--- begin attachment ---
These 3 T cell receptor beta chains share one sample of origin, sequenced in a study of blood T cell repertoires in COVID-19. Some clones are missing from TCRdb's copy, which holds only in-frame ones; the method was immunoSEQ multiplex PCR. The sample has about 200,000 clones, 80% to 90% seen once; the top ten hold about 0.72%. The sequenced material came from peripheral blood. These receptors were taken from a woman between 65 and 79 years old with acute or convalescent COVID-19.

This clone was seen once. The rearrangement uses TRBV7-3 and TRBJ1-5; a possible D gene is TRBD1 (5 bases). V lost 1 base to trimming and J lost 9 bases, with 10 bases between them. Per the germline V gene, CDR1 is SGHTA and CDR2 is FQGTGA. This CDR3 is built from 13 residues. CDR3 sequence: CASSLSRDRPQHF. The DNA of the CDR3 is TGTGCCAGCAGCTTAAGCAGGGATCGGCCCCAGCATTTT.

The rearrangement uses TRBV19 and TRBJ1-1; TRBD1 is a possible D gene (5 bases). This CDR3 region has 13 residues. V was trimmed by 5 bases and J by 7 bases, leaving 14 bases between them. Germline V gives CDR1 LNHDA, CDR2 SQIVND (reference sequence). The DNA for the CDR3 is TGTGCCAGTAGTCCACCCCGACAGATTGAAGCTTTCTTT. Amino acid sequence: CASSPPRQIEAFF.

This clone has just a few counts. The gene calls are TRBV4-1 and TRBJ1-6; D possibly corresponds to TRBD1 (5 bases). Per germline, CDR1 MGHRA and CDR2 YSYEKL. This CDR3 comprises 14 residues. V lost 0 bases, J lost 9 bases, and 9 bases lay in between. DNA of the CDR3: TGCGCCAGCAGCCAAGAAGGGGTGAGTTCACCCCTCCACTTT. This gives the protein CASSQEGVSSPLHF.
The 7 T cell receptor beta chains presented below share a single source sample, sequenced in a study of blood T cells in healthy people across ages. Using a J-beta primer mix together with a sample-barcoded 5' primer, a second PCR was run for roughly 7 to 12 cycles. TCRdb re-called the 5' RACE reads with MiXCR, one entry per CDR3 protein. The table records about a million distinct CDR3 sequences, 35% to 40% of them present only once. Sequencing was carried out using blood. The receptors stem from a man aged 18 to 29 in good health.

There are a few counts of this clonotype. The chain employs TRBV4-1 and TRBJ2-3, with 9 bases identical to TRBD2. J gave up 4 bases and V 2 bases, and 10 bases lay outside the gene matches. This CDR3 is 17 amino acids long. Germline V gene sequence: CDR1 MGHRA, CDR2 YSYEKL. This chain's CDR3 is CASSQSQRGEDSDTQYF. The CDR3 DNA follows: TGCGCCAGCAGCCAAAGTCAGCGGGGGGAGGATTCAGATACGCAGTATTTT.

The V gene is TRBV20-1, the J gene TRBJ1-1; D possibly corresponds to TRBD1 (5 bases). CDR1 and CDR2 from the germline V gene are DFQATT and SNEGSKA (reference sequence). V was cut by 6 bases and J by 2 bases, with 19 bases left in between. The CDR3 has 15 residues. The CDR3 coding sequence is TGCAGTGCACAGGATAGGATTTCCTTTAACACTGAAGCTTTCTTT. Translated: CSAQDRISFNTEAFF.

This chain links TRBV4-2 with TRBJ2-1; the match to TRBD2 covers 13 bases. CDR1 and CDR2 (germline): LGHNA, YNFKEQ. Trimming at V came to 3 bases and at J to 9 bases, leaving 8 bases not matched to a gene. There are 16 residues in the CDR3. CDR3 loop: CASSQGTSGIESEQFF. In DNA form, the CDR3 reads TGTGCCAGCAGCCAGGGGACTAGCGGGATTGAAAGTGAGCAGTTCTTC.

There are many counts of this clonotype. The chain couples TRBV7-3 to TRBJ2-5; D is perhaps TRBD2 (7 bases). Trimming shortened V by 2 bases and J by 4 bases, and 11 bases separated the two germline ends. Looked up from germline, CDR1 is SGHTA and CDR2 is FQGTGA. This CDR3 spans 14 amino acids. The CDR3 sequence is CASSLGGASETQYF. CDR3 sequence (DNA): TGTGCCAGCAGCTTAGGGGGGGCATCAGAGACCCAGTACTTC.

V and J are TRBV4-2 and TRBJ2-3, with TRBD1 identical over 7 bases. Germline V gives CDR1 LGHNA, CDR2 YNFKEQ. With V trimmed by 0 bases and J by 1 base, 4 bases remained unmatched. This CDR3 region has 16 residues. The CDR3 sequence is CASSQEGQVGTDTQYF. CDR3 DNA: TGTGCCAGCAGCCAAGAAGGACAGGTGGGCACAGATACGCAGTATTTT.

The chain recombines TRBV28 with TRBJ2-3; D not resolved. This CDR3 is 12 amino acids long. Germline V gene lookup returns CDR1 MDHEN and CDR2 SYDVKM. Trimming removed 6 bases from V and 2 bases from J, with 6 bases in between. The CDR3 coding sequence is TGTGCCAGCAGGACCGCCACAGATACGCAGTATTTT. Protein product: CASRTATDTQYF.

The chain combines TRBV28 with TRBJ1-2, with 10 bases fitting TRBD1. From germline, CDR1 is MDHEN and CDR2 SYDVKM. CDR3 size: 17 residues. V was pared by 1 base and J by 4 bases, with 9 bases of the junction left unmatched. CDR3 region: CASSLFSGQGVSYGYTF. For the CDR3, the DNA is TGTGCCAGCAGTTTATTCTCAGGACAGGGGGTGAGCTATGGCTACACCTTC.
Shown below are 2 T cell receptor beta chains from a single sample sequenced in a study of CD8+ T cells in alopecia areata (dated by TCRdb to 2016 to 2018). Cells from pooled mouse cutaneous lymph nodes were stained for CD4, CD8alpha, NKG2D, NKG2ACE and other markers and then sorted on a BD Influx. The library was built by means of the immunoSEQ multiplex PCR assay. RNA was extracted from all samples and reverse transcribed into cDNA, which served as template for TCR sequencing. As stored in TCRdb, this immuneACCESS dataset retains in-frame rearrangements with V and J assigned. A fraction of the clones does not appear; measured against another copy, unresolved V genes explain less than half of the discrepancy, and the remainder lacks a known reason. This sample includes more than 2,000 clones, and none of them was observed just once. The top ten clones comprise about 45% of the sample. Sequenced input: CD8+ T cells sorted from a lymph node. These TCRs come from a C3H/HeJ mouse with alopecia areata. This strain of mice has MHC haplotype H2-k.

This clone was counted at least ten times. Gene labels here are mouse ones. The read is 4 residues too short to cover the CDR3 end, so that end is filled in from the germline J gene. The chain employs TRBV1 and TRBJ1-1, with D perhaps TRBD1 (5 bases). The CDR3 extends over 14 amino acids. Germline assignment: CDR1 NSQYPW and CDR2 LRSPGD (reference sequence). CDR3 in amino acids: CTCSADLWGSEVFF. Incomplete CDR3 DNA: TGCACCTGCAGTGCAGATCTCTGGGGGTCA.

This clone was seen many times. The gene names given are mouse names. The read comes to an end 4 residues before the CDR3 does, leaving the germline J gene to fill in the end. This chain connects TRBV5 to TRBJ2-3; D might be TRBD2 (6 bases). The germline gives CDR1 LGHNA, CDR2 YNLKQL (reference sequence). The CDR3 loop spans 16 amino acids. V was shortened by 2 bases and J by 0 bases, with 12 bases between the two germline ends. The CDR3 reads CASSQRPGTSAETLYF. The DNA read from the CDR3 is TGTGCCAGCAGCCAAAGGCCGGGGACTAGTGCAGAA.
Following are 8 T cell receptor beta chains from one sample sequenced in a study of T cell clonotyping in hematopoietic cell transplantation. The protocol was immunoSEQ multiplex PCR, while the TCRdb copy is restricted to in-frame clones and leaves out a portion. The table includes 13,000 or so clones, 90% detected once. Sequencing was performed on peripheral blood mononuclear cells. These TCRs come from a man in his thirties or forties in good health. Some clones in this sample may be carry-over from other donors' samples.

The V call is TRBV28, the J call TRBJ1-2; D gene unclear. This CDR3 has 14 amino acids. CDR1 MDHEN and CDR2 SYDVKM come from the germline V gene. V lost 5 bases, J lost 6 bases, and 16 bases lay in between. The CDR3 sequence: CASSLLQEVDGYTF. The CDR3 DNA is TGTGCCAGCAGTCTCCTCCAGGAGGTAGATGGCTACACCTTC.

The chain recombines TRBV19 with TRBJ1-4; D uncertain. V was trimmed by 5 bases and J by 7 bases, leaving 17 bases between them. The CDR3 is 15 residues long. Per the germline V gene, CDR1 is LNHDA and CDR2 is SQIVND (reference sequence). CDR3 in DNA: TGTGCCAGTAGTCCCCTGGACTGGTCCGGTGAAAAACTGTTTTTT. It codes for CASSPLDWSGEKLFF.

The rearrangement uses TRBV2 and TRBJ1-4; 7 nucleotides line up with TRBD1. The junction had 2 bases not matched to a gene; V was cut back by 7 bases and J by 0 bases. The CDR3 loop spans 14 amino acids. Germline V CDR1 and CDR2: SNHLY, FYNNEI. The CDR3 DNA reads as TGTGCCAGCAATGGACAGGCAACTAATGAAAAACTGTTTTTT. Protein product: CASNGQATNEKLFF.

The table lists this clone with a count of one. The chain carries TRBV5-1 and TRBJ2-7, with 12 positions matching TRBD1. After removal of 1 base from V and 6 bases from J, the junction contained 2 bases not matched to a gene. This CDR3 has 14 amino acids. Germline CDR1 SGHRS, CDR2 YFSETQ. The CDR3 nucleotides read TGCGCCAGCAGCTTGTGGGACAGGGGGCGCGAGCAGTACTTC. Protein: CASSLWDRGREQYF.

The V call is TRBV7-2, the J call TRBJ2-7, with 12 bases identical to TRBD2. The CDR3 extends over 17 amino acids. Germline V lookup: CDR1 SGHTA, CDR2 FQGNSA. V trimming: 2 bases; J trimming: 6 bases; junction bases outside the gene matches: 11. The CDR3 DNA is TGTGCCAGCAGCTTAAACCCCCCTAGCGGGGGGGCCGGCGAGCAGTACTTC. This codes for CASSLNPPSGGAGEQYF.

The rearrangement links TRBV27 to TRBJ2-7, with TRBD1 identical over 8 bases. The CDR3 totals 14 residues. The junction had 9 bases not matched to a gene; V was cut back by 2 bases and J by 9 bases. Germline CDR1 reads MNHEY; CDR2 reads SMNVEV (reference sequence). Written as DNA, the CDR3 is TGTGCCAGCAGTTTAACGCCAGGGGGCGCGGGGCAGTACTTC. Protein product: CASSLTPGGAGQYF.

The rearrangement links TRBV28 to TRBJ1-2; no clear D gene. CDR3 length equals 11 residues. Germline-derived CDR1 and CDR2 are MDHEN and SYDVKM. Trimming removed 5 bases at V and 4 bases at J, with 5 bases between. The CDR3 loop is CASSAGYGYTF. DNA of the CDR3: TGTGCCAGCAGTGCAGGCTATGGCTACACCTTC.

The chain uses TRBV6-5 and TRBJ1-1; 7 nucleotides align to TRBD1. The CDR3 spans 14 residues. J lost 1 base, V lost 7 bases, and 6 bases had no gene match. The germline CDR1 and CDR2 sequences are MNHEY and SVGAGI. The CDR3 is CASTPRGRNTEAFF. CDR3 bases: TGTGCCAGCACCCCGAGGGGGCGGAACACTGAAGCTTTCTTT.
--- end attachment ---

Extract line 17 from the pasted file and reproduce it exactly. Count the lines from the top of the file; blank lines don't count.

The V call is TRBV28, the J call TRBJ1-2; D gene unclear. This CDR3 has 14 amino acids. CDR1 MDHEN and CDR2 SYDVKM come from the germline V gene. V lost 5 bases, J lost 6 bases, and 16 bases lay in between. The CDR3 sequence: CASSLLQEVDGYTF. The CDR3 DNA is TGTGCCAGCAGTCTCCTCCAGGAGGTAGATGGCTACACCTTC.